Walking into Forest Lawn Memorial-Park’s Gardens of Memory — a locked area of the cemetery not accessible to the public — brought tears to Elle Dawson’s eyes.
Dawson and her husband, Andrew, Burbank residents, have been coming to the cemetery for years, but have never been able to access the “secret garden” where Hollywood legends Mary Pickford and Humphrey Bogart are buried.
It was only through a tour hosted by Glendale Historical Society Saturday afternoon that the Dawsons were finally able to venture into the garden established in the early 1940s.
“It does have a different feel,” compared to the rest of Forest Lawn, said Andrew Dawson, surveying the understated garden’s low stone walls, marble statues and the cemetery’s characteristic flat grave markers.
Elle Dawson, sporting a black, Victorian-style parasol, described it as “breathtaking.”
The Secret Gardens of Forest Lawn tour also included a stop at the locked Garden of Honor, established in the 1950s, and the secluded Meditation Garden at Wee Kirk O’ the Heather Church, a reproduction of a 16th-century Scottish church where Anne Laurie is said to have worshiped.
Rick Leach, the cemetery’s gardening supervisor, prefaced the tour three days prior with a lecture about the gardens at the Glendale Downtown Central Library.
While the cemetery grounds are largely public, management segregated some areas in the mid-20th century to meet clients’ requests for enhanced privacy — and offered access to them at a higher price point, according to Peter Rusch, with the Glendale Historical Society.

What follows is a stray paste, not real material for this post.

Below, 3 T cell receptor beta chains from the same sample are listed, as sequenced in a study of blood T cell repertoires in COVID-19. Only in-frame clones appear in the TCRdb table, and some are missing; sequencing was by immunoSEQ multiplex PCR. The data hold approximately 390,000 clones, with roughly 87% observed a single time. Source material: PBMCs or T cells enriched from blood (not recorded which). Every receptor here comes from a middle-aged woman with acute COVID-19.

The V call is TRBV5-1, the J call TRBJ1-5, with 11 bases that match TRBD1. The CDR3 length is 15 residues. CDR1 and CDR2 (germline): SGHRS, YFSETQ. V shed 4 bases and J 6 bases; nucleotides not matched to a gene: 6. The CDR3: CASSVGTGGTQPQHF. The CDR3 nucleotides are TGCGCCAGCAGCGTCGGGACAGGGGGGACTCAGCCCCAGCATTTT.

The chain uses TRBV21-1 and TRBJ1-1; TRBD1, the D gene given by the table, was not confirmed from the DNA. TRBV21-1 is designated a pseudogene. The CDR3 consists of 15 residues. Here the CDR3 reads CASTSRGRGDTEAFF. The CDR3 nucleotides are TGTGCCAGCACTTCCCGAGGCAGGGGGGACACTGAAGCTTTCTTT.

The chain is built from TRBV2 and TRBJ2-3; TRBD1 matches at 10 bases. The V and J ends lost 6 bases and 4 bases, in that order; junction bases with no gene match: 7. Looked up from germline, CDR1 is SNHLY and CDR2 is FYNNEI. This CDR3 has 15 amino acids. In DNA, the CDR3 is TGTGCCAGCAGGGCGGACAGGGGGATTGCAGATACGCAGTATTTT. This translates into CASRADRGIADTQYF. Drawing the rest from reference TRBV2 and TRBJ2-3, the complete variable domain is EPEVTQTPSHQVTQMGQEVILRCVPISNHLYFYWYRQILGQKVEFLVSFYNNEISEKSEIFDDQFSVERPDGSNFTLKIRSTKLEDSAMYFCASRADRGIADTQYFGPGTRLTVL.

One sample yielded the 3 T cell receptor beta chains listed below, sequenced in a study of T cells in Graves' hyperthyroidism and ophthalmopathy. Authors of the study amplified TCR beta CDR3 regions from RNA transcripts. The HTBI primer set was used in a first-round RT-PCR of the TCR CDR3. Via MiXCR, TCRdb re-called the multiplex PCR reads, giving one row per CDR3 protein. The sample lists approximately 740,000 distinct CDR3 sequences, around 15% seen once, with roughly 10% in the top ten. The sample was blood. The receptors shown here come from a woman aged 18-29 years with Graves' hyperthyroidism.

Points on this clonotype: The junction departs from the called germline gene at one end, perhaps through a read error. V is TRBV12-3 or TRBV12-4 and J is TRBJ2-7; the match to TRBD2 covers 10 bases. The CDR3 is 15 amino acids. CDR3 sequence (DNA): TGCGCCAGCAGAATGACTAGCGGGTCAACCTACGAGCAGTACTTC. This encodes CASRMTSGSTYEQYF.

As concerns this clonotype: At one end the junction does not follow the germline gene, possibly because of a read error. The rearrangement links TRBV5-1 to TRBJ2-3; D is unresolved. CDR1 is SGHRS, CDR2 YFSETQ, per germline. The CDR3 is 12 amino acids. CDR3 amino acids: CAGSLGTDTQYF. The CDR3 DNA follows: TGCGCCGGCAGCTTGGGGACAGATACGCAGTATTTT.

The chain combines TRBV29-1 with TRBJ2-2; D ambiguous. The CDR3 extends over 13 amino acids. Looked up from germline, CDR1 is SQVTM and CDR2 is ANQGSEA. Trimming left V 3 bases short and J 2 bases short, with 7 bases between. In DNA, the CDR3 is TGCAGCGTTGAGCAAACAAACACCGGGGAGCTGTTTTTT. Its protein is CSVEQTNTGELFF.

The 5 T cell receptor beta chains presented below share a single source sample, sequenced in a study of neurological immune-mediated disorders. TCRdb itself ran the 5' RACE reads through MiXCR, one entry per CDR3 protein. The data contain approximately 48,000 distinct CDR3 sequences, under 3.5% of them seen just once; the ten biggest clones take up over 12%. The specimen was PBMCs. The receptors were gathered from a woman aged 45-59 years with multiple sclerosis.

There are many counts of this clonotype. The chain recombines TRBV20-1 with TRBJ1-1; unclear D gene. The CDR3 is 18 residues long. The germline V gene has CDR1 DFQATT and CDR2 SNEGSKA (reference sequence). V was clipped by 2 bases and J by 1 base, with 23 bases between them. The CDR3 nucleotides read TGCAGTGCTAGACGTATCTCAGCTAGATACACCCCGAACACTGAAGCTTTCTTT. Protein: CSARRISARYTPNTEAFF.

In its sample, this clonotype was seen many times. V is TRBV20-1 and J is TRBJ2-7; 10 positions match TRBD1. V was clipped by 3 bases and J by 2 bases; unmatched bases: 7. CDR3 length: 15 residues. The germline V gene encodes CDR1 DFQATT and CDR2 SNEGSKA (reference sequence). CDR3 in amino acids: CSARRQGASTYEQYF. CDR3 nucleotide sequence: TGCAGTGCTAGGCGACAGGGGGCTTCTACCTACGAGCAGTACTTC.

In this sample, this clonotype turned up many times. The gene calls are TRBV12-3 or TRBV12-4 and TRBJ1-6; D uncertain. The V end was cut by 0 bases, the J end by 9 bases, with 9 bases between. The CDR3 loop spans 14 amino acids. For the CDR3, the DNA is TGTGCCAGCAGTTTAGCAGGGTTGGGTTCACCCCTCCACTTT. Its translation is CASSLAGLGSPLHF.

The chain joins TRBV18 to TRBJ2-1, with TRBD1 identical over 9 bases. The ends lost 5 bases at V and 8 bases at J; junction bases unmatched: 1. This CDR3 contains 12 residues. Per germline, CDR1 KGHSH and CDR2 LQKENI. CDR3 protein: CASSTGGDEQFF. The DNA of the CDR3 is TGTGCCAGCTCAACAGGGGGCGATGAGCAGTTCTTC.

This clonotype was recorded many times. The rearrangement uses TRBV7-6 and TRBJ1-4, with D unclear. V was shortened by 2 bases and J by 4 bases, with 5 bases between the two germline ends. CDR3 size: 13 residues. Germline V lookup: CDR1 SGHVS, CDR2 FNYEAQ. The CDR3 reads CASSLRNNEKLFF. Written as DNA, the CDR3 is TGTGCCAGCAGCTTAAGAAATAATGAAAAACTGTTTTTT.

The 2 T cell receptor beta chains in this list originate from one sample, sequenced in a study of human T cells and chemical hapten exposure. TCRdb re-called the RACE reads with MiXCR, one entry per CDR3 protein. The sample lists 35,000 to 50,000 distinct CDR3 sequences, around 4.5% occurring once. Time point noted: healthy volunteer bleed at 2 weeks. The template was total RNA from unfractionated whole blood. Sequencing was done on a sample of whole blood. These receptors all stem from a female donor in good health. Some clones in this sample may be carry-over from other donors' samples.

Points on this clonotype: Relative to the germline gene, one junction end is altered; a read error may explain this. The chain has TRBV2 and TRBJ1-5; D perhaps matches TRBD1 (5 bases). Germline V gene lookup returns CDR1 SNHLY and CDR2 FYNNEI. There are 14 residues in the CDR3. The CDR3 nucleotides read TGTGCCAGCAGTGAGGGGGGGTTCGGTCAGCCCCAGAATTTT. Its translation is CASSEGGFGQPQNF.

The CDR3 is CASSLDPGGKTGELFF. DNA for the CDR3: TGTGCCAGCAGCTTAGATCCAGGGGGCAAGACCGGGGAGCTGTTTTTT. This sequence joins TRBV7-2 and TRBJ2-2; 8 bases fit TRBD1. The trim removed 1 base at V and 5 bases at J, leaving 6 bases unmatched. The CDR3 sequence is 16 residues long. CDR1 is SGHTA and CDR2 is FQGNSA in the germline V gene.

Only select friends and family of individuals buried in the locked gardens have keys to open the imposing, bronze doors that separate them from the rest of the park.
It’s the fourth year the historical society has partnered with the cemetery to show history buffs and culture lovers a portion of the grounds they wouldn’t be able to see on their own, according to Don Snyder of the historical society.
According to Snyder, the cemetery is Glendale’s oldest major historical resource.
“And it’s so beautiful,” he said. “This has always been a very special place to me.”
During the tour, Leach was on hand to show tour-goers, broken into three groups, the grounds of Wee Kirk.
There have been some changes about the way the 112-year-old cemetery operates over the years, and not all of them for the better, Leach said.
“People don’t behave as well as they used to,” Leach said, pointing out that cemetery officials have installed security cameras — some of which he doesn’t find aesthetically pleasing — in response to vandalism.
Currently, he’s working with the cemetery’s architects and engineers to redesign an obstructive pole, with a camera on top, to better match the antiquated church that’s adjacent.
Several tour guides reiterated that cemetery founder Hubert Eaton, who referred to himself as “The Builder,” developed the novel concept of a memorial park — making the cemetery as much for people above ground as for those below.
To make Forest Lawn a place for joy, as well as sorrow, Eaton emphasized the “idea of memory, memories that are positive, about certain rites of passage, and the idea of a continuation of life through memory,” according to Clare Kunny, director of Art Muse LA. Kunny, and several other members of Art Muse LA, served as docents on the tour.
Last year, the historical society focused its annual tour on the cemetery’s extensive stained-glass archives, visiting the onsite workshop where pieces are repaired and renovated. A piece that hadn’t been viewed since the late 1800s was brought out and placed under a window to let light filter through it for the first time in centuries, Snyder said.